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Music Stock Libraries for dummies

Discussion in 'The RedBanned Bar & Grill' started by JP Beveraggi, Jan 23, 2019.

  1. Good morning all,

    Before getting involved with music to stock libraries, I thought (probably very naively) that the process would be to submit some tracks for review, get feedback, rework, resubmit, thereby developing a relationship while learning the tricks of the trade. However, my experience so far (after signing up to one which shall remain nameless) has been nowhere close. The delays for reviews are literally weeks which hints that the way to approach the process is more to take shots-in-the-dark and hope for the best rather than trying to work on delivering products in demand. What is the right way to look at it in your experience?

  2. I would say: Find somebody else.
    JP Beveraggi likes this.
  3. There's so many publishers out there you shouldn't waste your time waiting on one. There are people around who will be happy to provide feedback and sort of build a relationship like you described, but in my experience those have been producers and music supervisors. Not libraries. Just my 0.02
  4. My guess is OP is talking about royalty-free websites; try finding some exclusive music libraries instead, and not non-exclusive.
    JP Beveraggi likes this.
  5. Thank you all for your help. Yes, gave a go at non-exclusive libraries but it all seems a waste of time. I conclude that making a portfolio of tune with a signature sound and looking into exclusive deals is the way to go.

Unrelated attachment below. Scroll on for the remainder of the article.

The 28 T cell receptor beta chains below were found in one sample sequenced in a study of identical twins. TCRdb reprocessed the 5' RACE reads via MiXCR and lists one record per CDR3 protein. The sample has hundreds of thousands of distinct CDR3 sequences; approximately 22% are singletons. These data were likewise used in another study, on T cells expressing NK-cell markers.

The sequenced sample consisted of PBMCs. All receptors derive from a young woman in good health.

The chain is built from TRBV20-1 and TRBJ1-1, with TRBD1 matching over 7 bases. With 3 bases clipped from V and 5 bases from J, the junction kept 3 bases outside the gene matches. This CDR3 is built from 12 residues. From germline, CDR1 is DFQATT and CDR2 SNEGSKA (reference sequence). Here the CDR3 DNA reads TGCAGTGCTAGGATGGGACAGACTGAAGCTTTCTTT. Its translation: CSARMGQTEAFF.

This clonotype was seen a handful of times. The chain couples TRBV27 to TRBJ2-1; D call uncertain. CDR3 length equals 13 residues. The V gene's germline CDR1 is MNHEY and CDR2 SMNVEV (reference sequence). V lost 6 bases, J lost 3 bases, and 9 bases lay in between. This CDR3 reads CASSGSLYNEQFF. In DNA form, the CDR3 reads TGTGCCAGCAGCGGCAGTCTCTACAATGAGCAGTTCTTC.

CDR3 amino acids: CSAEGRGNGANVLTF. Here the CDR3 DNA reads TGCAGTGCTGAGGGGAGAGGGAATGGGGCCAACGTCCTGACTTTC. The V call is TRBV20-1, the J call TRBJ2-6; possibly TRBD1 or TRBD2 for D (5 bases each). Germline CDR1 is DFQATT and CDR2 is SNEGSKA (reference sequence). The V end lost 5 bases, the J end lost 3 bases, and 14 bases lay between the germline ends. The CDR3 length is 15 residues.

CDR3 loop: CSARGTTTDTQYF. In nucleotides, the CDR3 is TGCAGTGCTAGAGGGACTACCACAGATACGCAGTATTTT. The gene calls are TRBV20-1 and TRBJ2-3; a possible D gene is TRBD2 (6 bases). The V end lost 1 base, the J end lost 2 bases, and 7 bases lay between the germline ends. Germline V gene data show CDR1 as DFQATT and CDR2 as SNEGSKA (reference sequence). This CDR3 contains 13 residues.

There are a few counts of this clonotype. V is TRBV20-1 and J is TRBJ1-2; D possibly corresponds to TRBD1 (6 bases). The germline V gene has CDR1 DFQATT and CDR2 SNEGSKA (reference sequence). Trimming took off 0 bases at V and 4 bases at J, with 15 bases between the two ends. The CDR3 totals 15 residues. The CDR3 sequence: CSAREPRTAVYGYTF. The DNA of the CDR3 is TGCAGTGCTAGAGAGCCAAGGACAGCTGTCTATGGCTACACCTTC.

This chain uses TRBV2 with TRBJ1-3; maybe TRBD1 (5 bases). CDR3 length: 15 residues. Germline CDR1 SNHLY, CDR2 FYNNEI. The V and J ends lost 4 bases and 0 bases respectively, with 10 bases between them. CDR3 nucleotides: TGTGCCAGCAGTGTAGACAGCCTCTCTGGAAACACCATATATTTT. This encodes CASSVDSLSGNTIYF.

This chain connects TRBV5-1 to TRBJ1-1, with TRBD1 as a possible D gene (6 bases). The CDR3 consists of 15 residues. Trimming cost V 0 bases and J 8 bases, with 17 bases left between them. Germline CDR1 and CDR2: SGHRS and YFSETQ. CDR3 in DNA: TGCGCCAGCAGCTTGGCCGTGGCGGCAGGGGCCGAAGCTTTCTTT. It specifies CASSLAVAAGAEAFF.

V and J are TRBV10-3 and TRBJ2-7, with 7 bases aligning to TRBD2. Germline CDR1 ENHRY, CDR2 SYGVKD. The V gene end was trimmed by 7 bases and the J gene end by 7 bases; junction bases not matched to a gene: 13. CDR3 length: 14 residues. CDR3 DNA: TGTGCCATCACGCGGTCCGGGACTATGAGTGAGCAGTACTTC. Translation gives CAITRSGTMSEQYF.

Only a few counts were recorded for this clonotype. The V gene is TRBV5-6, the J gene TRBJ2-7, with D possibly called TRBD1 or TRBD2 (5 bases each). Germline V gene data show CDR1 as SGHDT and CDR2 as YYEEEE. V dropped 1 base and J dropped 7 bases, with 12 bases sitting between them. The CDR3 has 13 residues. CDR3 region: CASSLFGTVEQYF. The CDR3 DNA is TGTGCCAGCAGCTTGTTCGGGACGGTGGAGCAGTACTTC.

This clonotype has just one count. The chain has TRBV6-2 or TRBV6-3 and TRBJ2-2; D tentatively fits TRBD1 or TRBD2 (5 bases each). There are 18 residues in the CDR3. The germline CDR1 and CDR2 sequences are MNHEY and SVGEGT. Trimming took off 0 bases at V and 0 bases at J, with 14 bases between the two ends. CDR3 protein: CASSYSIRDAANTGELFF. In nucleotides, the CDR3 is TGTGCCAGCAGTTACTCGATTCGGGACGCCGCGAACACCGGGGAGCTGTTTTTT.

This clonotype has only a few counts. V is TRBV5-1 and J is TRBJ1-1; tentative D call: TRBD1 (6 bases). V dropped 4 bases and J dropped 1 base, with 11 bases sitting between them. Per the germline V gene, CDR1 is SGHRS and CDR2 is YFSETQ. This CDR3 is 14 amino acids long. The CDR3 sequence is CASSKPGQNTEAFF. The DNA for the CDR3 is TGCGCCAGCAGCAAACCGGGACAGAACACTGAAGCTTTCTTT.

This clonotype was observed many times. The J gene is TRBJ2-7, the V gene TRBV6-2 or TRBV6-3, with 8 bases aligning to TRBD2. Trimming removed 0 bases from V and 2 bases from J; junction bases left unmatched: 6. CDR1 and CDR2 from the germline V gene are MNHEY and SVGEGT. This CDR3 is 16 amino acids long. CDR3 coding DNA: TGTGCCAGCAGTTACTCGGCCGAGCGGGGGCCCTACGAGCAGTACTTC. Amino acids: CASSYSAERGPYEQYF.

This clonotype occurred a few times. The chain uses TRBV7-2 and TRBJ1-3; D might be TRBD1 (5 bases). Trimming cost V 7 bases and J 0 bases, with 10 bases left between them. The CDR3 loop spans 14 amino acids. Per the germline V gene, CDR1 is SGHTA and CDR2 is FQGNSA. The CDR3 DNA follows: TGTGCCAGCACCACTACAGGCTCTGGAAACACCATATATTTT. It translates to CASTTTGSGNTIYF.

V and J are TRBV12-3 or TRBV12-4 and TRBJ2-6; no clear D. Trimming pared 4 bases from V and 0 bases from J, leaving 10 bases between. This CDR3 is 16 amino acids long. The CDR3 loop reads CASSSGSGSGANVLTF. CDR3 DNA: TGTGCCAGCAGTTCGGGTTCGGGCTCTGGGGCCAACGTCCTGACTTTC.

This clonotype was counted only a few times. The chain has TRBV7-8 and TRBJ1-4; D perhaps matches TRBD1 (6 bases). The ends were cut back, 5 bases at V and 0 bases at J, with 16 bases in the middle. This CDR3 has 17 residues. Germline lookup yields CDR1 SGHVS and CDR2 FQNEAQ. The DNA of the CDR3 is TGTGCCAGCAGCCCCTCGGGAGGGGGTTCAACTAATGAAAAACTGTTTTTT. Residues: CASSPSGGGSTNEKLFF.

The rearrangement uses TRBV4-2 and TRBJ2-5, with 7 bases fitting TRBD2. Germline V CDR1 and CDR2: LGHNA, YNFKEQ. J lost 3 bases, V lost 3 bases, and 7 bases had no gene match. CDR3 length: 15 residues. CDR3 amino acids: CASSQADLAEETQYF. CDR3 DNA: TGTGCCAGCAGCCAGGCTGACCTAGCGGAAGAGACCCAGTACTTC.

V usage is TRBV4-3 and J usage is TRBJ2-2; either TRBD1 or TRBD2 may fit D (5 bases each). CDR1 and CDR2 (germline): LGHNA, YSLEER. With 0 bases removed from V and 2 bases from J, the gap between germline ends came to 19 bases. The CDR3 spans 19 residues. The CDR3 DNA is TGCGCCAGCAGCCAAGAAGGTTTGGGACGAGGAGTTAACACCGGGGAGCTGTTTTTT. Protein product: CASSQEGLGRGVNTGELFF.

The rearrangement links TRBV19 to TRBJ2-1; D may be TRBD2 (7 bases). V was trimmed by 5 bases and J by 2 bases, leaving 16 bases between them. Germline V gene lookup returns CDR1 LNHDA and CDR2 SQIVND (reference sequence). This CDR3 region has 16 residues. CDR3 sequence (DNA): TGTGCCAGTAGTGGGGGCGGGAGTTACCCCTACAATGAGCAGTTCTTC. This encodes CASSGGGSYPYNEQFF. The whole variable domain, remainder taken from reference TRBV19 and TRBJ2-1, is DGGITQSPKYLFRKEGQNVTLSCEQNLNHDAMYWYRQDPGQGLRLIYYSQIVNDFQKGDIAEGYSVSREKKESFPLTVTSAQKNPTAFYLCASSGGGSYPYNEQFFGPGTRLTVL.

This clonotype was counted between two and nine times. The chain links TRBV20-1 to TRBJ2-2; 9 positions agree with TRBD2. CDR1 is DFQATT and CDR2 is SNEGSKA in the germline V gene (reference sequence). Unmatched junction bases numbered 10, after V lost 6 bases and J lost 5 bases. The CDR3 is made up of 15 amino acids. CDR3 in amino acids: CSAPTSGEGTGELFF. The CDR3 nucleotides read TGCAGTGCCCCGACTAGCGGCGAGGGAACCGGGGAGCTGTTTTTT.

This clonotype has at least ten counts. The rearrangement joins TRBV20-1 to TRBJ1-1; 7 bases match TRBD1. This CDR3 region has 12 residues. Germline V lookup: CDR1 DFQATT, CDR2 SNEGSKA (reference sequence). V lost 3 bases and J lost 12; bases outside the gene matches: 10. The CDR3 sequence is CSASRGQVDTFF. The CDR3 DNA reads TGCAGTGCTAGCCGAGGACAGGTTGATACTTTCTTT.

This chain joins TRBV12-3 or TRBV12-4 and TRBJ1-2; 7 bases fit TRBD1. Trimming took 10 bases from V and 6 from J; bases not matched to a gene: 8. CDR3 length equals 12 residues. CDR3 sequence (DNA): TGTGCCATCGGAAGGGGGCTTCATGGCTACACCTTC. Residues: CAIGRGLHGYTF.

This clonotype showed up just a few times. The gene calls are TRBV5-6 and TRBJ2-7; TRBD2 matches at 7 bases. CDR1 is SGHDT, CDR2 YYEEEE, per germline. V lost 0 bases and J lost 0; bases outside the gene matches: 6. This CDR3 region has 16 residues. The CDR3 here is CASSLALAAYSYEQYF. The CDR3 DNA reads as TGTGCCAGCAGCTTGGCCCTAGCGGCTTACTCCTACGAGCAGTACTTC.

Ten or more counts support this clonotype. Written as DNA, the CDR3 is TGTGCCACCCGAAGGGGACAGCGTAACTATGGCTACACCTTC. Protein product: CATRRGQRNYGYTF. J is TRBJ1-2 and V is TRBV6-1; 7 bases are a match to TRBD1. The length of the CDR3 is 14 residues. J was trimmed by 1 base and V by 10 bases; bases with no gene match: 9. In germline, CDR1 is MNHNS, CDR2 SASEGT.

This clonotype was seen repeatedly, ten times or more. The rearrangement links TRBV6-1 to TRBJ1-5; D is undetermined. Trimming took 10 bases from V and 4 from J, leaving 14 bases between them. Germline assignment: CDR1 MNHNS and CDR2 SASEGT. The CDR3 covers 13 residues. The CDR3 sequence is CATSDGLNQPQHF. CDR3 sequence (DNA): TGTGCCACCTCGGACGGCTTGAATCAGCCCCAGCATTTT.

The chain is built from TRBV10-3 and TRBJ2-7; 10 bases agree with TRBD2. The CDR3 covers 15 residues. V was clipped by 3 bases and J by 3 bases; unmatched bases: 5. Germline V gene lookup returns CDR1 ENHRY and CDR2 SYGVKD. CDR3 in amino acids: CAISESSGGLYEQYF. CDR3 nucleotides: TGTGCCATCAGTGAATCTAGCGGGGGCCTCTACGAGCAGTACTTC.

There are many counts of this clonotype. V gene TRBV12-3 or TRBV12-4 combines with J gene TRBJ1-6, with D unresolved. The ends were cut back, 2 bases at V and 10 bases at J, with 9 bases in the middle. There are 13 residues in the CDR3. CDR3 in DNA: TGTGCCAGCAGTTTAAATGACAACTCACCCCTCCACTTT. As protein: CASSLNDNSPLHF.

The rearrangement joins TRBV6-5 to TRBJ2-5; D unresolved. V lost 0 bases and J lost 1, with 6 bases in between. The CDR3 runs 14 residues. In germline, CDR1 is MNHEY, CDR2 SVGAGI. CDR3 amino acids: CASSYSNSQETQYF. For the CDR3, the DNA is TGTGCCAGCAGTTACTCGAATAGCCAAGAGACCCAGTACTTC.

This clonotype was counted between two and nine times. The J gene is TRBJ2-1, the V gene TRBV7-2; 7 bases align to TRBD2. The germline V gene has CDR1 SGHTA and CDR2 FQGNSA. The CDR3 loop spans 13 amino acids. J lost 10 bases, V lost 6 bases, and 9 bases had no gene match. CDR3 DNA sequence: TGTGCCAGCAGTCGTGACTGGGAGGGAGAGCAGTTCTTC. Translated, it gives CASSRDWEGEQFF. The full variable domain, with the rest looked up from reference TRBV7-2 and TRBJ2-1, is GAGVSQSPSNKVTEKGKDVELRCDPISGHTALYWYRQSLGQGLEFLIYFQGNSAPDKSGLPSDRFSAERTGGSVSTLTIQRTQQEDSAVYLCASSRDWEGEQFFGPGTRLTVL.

Rohann van Rensburg likes this.
  6. I think that's a positive contribution to the craft, overall. We certainly don't need more "ukulele and claps" songs.
    Martin Hoffmann likes this.
  7. Let me rephrase because I think what I wanted to say may have come out wrong. There is no doubt in my mind that making attractive general stock music is a craft in its own right. I see it as a very focused approach to music making and those who excel at it surely spent much time and effort experimenting and adjusting to the demand. But personally, I do not find it attractive because I like to be told when my track is too poor so I can work on making the next one pass the mark.

    To your point about ukulele tunes, mastering an unusual instrument could be a great way to stand out from the crowd without much effort. Maybe I should ditch a guitar for a hurdy gurdy or an accordion... if only I could play them ;)
  8. I think it depends entirely on the motivation for making library music, and the criteria by which ideas are evaluated, like with most aspects of music, but that's another topic.

    I'd love to hear more hurdy gurdy in commercials :D! And certainly playing a ukulele in a more interesting manner would be perfectly valid. But there really is no shortage of "ukulele and clap" commercials.

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